Strengthened China-Germany ties can help counter the world’s stagflation threat, according to Chinese Vice Premier He Lifeng.
(Bloomberg) — Strengthened China-Germany ties can help counter the world’s stagflation threat, according to Chinese Vice Premier He Lifeng.
“The global macroeconomic picture is colored by slow growth and high inflation,” He Lifeng said, adding Germany and China should cooperate to resolve these problems and boost living standards.
The Chinese official spoke alongside German Finance Minister Christian Lindner in Frankfurt on Sunday at the beginning of the third China-Germany High-Level Financial Dialogue.
The German Finance Ministry said in a posting on X, formerly known as Twitter, that working sessions on international financial topics and a roundtable on improved mutual market access for banks are on the agenda.
The talks, which are also set to cover global macroeconomic developments and international debt, come just weeks after the European Union launched an anti-subsidy investigation into Chinese electric vehicles.
German Chancellor Olaf Scholz on Thursday played down fears of a potential trade war triggered by the EU probe, while making a strong case for globalized markets with a level playing field for all participants.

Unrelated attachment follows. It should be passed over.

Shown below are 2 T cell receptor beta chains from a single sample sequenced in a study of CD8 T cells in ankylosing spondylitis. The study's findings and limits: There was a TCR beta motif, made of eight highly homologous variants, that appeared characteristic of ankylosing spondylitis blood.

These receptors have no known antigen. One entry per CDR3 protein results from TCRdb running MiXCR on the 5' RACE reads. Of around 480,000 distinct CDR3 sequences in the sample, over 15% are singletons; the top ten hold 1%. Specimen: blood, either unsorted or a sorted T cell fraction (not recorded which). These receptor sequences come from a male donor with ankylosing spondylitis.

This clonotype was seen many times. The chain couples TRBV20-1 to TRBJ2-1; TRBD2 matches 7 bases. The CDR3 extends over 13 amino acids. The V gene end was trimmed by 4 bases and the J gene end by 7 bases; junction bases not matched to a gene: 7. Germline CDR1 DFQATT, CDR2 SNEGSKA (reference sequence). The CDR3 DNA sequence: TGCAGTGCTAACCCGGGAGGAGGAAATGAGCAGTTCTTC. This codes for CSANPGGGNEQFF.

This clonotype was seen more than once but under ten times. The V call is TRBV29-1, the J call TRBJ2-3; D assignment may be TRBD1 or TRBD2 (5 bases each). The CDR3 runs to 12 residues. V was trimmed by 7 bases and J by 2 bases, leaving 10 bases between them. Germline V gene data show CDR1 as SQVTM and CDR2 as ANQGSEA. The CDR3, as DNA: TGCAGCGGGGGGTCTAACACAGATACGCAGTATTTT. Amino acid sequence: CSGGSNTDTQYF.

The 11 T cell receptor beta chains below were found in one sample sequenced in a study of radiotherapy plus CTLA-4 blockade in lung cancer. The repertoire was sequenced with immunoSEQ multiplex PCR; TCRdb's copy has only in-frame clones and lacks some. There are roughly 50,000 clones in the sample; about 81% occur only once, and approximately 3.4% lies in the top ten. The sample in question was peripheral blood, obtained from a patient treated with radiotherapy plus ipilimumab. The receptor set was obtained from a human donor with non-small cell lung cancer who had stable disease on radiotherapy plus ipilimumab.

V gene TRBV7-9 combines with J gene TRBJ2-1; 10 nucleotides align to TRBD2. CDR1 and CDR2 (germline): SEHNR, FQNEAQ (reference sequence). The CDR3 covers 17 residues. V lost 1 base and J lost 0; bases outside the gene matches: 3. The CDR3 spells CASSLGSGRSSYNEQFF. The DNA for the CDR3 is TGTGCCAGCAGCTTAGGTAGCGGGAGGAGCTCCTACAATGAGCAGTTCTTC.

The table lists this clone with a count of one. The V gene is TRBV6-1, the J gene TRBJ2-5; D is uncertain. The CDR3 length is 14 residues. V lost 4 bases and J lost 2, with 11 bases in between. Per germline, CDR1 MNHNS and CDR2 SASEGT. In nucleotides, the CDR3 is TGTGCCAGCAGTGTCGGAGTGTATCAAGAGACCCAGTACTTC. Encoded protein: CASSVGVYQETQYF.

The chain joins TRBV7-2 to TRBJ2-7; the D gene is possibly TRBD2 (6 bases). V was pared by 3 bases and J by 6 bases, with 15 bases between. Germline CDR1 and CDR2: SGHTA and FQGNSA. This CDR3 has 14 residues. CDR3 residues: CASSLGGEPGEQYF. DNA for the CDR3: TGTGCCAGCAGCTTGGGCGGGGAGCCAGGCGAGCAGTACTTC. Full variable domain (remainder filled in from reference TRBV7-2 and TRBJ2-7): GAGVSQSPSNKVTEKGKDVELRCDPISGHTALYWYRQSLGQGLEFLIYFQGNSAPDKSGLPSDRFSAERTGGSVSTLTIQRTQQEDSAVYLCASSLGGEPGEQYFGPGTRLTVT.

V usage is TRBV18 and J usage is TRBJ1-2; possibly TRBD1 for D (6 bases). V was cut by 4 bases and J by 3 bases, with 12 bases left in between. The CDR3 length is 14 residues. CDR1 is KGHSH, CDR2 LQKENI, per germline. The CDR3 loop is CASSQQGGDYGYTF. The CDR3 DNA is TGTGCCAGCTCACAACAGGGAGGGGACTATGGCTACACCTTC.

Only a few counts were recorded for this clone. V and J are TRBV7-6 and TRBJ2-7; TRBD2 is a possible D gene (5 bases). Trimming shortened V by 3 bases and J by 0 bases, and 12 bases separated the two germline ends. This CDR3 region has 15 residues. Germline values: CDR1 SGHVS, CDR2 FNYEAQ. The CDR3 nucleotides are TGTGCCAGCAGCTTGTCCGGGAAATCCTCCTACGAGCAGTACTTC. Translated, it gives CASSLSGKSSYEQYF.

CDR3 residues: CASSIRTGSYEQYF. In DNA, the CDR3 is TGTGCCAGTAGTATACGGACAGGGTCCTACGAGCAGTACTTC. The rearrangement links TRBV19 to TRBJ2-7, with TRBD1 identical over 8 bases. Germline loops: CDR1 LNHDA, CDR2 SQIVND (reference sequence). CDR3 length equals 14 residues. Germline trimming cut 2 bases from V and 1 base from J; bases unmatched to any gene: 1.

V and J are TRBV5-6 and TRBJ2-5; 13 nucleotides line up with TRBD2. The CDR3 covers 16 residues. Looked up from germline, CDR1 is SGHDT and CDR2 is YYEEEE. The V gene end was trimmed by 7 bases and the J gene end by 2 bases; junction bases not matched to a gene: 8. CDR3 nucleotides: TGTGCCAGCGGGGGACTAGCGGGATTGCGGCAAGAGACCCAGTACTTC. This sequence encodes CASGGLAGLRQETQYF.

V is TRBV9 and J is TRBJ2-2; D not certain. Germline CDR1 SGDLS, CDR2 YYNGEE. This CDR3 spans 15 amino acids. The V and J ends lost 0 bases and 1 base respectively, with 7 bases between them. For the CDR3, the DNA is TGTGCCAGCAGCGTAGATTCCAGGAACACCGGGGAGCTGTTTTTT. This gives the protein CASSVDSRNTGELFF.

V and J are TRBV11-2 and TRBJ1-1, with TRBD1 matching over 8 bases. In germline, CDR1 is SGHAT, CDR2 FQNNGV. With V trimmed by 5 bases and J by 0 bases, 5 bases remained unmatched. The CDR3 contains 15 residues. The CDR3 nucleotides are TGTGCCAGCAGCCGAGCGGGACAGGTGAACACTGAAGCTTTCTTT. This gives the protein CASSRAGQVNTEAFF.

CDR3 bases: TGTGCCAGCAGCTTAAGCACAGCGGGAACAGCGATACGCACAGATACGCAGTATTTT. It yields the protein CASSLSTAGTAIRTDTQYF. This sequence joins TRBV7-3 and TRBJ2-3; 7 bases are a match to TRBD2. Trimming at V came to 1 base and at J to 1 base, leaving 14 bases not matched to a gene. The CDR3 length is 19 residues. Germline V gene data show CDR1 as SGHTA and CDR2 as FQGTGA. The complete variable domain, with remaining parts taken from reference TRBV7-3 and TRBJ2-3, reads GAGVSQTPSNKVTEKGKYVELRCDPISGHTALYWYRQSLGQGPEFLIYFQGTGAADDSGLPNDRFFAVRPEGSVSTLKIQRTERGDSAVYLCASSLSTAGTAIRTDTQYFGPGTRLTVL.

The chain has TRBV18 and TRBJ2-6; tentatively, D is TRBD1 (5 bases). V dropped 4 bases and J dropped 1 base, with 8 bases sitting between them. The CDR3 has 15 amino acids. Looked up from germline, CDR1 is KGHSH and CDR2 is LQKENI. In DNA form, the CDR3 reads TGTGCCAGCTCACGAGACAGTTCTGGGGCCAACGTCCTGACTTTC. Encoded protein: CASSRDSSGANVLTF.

Germany stands to be the country most affected in the EU in the event of a tit-for-tat tariff dispute with China.
If levies are imposed, Beijing’s most powerful response would be to restrict access to its vast market — something that would hit German automakers including Volkswagen AG and BMW AG hardest as they collectively sold 4.6 million cars there last year.
Since Moscow’s invasion of Ukraine has laid bare the German economy’s exposure to cheap fossil fuels from Russia, the government in Berlin is trying to reduce similar dependencies in its business ties with China.
Scholz and Lindner have been advocating a smart de-risking from China in the sense that companies should diversify their supply chains and sales markets while the chancellor has rejected calls for a hard cut in relations, also described as a de-coupling.
In May, China’s finance ministry on a short notice postponed a meeting scheduled between Lindner and his counterpart in the government in Beijing.
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